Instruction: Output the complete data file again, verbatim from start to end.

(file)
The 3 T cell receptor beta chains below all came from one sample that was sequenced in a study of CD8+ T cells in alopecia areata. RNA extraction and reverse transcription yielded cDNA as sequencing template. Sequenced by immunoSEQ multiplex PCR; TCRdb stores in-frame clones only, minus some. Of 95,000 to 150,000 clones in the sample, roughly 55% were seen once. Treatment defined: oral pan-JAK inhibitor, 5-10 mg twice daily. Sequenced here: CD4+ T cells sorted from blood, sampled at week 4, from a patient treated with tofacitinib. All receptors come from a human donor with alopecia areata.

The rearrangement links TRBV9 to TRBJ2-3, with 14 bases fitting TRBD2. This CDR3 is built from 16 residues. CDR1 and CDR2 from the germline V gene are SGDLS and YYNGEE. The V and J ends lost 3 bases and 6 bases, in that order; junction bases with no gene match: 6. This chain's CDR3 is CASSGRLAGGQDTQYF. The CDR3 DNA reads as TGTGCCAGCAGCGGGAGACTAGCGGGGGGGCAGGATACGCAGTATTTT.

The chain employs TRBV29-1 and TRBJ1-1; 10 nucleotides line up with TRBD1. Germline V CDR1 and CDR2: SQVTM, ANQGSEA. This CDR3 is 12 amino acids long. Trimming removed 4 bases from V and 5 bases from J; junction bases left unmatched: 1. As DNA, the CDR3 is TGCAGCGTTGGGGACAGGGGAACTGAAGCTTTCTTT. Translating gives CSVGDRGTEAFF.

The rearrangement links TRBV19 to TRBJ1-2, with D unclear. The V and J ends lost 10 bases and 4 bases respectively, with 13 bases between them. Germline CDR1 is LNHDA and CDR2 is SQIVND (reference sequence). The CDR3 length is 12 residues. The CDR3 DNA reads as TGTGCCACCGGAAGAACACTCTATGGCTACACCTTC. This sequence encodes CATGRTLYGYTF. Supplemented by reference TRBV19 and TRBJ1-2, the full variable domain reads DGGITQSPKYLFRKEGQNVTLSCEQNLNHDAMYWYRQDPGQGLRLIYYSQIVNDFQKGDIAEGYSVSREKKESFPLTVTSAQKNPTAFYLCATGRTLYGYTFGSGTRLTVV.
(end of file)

The 3 T cell receptor beta chains below all came from one sample that was sequenced in a study of CD8+ T cells in alopecia areata. RNA extraction and reverse transcription yielded cDNA as sequencing template. Sequenced by immunoSEQ multiplex PCR; TCRdb stores in-frame clones only, minus some. Of 95,000 to 150,000 clones in the sample, roughly 55% were seen once. Treatment defined: oral pan-JAK inhibitor, 5-10 mg twice daily. Sequenced here: CD4+ T cells sorted from blood, sampled at week 4, from a patient treated with tofacitinib. All receptors come from a human donor with alopecia areata.

The rearrangement links TRBV9 to TRBJ2-3, with 14 bases fitting TRBD2. This CDR3 is built from 16 residues. CDR1 and CDR2 from the germline V gene are SGDLS and YYNGEE. The V and J ends lost 3 bases and 6 bases, in that order; junction bases with no gene match: 6. This chain's CDR3 is CASSGRLAGGQDTQYF. The CDR3 DNA reads as TGTGCCAGCAGCGGGAGACTAGCGGGGGGGCAGGATACGCAGTATTTT.

The chain employs TRBV29-1 and TRBJ1-1; 10 nucleotides line up with TRBD1. Germline V CDR1 and CDR2: SQVTM, ANQGSEA. This CDR3 is 12 amino acids long. Trimming removed 4 bases from V and 5 bases from J; junction bases left unmatched: 1. As DNA, the CDR3 is TGCAGCGTTGGGGACAGGGGAACTGAAGCTTTCTTT. Translating gives CSVGDRGTEAFF.

The rearrangement links TRBV19 to TRBJ1-2, with D unclear. The V and J ends lost 10 bases and 4 bases respectively, with 13 bases between them. Germline CDR1 is LNHDA and CDR2 is SQIVND (reference sequence). The CDR3 length is 12 residues. The CDR3 DNA reads as TGTGCCACCGGAAGAACACTCTATGGCTACACCTTC. This sequence encodes CATGRTLYGYTF. Supplemented by reference TRBV19 and TRBJ1-2, the full variable domain reads DGGITQSPKYLFRKEGQNVTLSCEQNLNHDAMYWYRQDPGQGLRLIYYSQIVNDFQKGDIAEGYSVSREKKESFPLTVTSAQKNPTAFYLCATGRTLYGYTFGSGTRLTVV.